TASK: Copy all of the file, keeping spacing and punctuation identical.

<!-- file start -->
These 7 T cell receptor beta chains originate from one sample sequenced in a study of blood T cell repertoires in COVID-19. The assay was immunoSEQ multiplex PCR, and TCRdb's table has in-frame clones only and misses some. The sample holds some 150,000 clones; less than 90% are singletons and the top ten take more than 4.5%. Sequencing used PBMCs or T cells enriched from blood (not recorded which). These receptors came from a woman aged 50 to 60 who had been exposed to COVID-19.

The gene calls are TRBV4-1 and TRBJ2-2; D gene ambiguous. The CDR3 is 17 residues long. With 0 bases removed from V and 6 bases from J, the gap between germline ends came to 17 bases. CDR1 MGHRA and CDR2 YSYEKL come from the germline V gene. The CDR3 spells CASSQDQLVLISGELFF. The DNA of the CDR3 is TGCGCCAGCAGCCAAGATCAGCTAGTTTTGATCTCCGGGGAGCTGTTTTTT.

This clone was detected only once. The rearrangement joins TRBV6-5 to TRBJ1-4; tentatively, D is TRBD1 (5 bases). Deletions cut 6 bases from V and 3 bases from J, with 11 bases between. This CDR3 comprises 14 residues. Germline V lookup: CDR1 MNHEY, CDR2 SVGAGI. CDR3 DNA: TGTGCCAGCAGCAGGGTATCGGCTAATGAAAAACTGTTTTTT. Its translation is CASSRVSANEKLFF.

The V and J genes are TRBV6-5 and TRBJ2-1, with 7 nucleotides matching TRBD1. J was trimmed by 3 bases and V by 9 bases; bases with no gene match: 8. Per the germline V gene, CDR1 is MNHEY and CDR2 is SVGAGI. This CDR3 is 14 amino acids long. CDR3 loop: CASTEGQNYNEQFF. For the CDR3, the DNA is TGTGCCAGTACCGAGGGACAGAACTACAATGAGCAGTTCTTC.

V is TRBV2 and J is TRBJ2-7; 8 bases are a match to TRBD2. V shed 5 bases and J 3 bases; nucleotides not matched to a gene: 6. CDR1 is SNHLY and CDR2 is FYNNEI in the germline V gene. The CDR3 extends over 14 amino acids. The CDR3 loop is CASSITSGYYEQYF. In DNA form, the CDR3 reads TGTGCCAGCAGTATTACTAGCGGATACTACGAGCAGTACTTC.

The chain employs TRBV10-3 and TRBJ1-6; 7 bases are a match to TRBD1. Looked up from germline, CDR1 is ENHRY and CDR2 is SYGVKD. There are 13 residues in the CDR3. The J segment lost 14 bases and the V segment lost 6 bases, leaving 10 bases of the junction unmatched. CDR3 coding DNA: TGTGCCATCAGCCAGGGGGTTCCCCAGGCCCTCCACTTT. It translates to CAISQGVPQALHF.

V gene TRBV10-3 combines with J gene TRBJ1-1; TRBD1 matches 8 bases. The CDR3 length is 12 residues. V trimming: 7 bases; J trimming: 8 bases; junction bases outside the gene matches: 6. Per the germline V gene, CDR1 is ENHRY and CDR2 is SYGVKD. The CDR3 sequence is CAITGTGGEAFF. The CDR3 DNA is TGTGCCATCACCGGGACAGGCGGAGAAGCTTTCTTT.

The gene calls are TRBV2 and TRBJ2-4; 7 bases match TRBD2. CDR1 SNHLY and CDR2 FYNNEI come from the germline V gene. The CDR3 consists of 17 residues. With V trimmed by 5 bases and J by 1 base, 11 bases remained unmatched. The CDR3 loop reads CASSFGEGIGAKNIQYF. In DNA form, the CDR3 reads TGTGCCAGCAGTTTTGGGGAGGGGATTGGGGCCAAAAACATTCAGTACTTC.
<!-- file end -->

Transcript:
These 7 T cell receptor beta chains originate from one sample sequenced in a study of blood T cell repertoires in COVID-19. The assay was immunoSEQ multiplex PCR, and TCRdb's table has in-frame clones only and misses some. The sample holds some 150,000 clones; less than 90% are singletons and the top ten take more than 4.5%. Sequencing used PBMCs or T cells enriched from blood (not recorded which). These receptors came from a woman aged 50 to 60 who had been exposed to COVID-19.

The gene calls are TRBV4-1 and TRBJ2-2; D gene ambiguous. The CDR3 is 17 residues long. With 0 bases removed from V and 6 bases from J, the gap between germline ends came to 17 bases. CDR1 MGHRA and CDR2 YSYEKL come from the germline V gene. The CDR3 spells CASSQDQLVLISGELFF. The DNA of the CDR3 is TGCGCCAGCAGCCAAGATCAGCTAGTTTTGATCTCCGGGGAGCTGTTTTTT.

This clone was detected only once. The rearrangement joins TRBV6-5 to TRBJ1-4; tentatively, D is TRBD1 (5 bases). Deletions cut 6 bases from V and 3 bases from J, with 11 bases between. This CDR3 comprises 14 residues. Germline V lookup: CDR1 MNHEY, CDR2 SVGAGI. CDR3 DNA: TGTGCCAGCAGCAGGGTATCGGCTAATGAAAAACTGTTTTTT. Its translation is CASSRVSANEKLFF.

The V and J genes are TRBV6-5 and TRBJ2-1, with 7 nucleotides matching TRBD1. J was trimmed by 3 bases and V by 9 bases; bases with no gene match: 8. Per the germline V gene, CDR1 is MNHEY and CDR2 is SVGAGI. This CDR3 is 14 amino acids long. CDR3 loop: CASTEGQNYNEQFF. For the CDR3, the DNA is TGTGCCAGTACCGAGGGACAGAACTACAATGAGCAGTTCTTC.

V is TRBV2 and J is TRBJ2-7; 8 bases are a match to TRBD2. V shed 5 bases and J 3 bases; nucleotides not matched to a gene: 6. CDR1 is SNHLY and CDR2 is FYNNEI in the germline V gene. The CDR3 extends over 14 amino acids. The CDR3 loop is CASSITSGYYEQYF. In DNA form, the CDR3 reads TGTGCCAGCAGTATTACTAGCGGATACTACGAGCAGTACTTC.

The chain employs TRBV10-3 and TRBJ1-6; 7 bases are a match to TRBD1. Looked up from germline, CDR1 is ENHRY and CDR2 is SYGVKD. There are 13 residues in the CDR3. The J segment lost 14 bases and the V segment lost 6 bases, leaving 10 bases of the junction unmatched. CDR3 coding DNA: TGTGCCATCAGCCAGGGGGTTCCCCAGGCCCTCCACTTT. It translates to CAISQGVPQALHF.

V gene TRBV10-3 combines with J gene TRBJ1-1; TRBD1 matches 8 bases. The CDR3 length is 12 residues. V trimming: 7 bases; J trimming: 8 bases; junction bases outside the gene matches: 6. Per the germline V gene, CDR1 is ENHRY and CDR2 is SYGVKD. The CDR3 sequence is CAITGTGGEAFF. The CDR3 DNA is TGTGCCATCACCGGGACAGGCGGAGAAGCTTTCTTT.

The gene calls are TRBV2 and TRBJ2-4; 7 bases match TRBD2. CDR1 SNHLY and CDR2 FYNNEI come from the germline V gene. The CDR3 consists of 17 residues. With V trimmed by 5 bases and J by 1 base, 11 bases remained unmatched. The CDR3 loop reads CASSFGEGIGAKNIQYF. In DNA form, the CDR3 reads TGTGCCAGCAGTTTTGGGGAGGGGATTGGGGCCAAAAACATTCAGTACTTC.